Figure 2. Initial experimentation. Nikon D750, Sigma 24mm f/1.4 Art lens. 30 seconds, f/16, ISO 100.

First I set up a Luxli Constructor Large Block Bi-Color LED Light on the ground pointed at the stone, set on low power at 3200 K––partly to illuminate the stone, and partly so I could see to move around without tripping over the other rocks on the ground.

I also used a short section of frosted plastic tube that I had removed from a collapsible light sword from Light Painting Brushes, and fixed it to my Coast HP5R flashlight on low power, which created a DIY light wand. I wasn’t satisfied with the look I was getting with the wand, so Erika, one of the workshop attendees, suggested using a different Light Painting Brushes tool that she had, a purple translucent light writer (Figure 3).

Figure 3. Second attempt. Nikon D750, Sigma 24mm f/1.4 Art lens. 30 seconds, f/13, ISO 100.

We liked the look with the translucent light writer better, but since there was still a lot of light in the sky, we were limited to a 30-second exposure at ISO 100 and f/11. Because the ground around the standing stone was covered with rocks of various sizes, it wasn’t possible to move around very quickly in order to create the desired light writing effect in such a short time. We could make only a few revolutions during the half-minute exposure. But I knew that as the sky got darker, we would be able to extend the exposure time and create more light rings.

Meanwhile, Erika’s husband Dan suggested adding another element to the image using shadow painting rather than light painting. His idea was to project a hand shadow onto the rock by placing his hand between the rock and a light source. We loved the idea, and the initial result reminded us of pictographs found in ancient rock art sites around the world.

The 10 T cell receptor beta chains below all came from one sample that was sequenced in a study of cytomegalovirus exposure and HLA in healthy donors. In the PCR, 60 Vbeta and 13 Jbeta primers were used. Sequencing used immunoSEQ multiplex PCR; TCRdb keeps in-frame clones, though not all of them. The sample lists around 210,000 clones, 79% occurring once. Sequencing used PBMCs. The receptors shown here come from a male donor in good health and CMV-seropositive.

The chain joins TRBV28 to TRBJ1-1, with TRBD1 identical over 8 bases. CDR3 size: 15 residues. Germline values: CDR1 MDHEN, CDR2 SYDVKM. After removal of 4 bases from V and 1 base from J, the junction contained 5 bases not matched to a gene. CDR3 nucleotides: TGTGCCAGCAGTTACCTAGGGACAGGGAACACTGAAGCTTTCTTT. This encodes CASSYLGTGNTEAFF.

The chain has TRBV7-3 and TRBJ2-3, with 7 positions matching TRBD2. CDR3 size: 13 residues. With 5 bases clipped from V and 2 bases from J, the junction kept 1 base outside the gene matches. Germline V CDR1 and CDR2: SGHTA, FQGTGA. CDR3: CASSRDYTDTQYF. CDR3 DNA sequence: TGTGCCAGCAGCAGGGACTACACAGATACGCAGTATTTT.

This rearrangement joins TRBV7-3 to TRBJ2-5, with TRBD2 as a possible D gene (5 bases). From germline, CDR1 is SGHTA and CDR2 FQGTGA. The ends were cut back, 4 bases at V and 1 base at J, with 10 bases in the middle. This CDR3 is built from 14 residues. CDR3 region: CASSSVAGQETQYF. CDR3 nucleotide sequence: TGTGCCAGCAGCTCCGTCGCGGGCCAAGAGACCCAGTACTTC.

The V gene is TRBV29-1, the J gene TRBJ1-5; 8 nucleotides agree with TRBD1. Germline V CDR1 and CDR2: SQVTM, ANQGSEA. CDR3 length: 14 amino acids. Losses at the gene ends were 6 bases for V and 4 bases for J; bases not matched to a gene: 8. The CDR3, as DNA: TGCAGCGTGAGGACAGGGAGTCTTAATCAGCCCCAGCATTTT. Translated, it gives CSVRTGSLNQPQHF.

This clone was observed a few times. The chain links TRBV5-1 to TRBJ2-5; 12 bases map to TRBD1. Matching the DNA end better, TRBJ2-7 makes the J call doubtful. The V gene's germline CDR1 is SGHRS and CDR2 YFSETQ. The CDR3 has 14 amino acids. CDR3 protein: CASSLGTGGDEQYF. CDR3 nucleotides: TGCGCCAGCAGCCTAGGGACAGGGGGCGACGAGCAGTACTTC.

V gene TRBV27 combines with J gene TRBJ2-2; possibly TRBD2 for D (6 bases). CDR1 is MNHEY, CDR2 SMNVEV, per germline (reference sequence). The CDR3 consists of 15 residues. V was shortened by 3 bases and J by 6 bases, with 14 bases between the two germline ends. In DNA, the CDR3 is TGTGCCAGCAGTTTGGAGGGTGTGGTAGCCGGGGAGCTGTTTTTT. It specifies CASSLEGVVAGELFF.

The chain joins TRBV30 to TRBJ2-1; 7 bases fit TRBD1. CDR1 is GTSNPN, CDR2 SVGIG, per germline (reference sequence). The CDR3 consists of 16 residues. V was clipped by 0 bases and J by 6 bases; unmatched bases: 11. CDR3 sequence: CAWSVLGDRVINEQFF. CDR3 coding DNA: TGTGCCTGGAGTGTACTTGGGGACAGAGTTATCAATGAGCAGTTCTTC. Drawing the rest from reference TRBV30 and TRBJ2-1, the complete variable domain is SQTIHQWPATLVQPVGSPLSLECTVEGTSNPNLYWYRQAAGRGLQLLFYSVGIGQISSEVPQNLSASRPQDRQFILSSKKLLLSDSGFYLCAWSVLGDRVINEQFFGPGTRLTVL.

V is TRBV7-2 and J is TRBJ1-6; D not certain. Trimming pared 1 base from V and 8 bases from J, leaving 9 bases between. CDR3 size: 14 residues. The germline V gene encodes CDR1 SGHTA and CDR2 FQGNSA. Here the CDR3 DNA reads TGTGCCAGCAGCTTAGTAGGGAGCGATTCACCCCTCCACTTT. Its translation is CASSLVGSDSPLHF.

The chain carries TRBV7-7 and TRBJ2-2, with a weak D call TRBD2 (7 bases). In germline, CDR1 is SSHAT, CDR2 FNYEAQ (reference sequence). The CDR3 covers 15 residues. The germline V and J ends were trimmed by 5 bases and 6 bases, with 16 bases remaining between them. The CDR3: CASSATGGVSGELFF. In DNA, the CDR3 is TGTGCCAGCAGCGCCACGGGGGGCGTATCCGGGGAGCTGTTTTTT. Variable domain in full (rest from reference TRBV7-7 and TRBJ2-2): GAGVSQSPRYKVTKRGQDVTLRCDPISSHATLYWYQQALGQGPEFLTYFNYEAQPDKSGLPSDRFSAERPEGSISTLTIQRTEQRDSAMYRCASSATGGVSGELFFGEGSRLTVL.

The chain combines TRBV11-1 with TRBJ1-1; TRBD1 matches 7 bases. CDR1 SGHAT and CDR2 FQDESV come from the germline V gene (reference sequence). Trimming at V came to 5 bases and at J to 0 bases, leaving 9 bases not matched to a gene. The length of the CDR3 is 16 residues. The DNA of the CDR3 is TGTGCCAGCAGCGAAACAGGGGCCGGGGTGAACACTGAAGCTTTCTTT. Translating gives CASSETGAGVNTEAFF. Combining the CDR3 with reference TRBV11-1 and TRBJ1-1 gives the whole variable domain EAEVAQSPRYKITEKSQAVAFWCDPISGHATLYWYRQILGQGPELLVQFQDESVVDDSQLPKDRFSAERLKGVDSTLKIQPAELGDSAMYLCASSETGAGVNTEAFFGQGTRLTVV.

The first attempt was encouraging, so we made a few refinements until we came up with an iteration we all liked. I also added some illumination to the foreground by sweeping a flashlight low to the ground on the left and right sides to fill in the shadows and reveal some detail (Figure 4).

Figure 4. Third attempt. Nikon D750, Sigma 24mm f/1.4 Art lens. 30 seconds, f/11, ISO 100.

By this time, things were getting complicated, as Erika was making the rings around the stone, Dan was holding his hand in position for the shadow, and I was lighting the ground and creating the hand shadow, which took precise alignment of Dan’s hand and the flashlight. Each of us had our cameras set up and were shooting side by side.

Fortunately, Steve, another participant, was available to assist us by opening all the shutters, which gave us time to get into position before the exposures started. We made one more frame just as the aurora was starting to appear in another part of the sky, and that frame was exactly the vision we were working toward (Figure 5). So we called it a wrap, and repositioned ourselves to photograph the aurora.

Figure 5. Final image. Nikon D750, Sigma 24mm f/1.4 Art lens. 73 seconds, f/8, ISO 200.

So many elements came together to make this image succeed:

  • the references to ancient cultures associated with mystery and spirituality––the standing stones of neolithic cultures in Europe, and the pictographs reminiscent of Native American Kokopelli
  • the ritual of light painting and the call to the gods asking for the aurora to bless us with its magical presence
  • and most importantly, the collaborative spirit that we shared to create the image, which made this special moment a highlight of our trip to the magical place that are the Westfjords of Iceland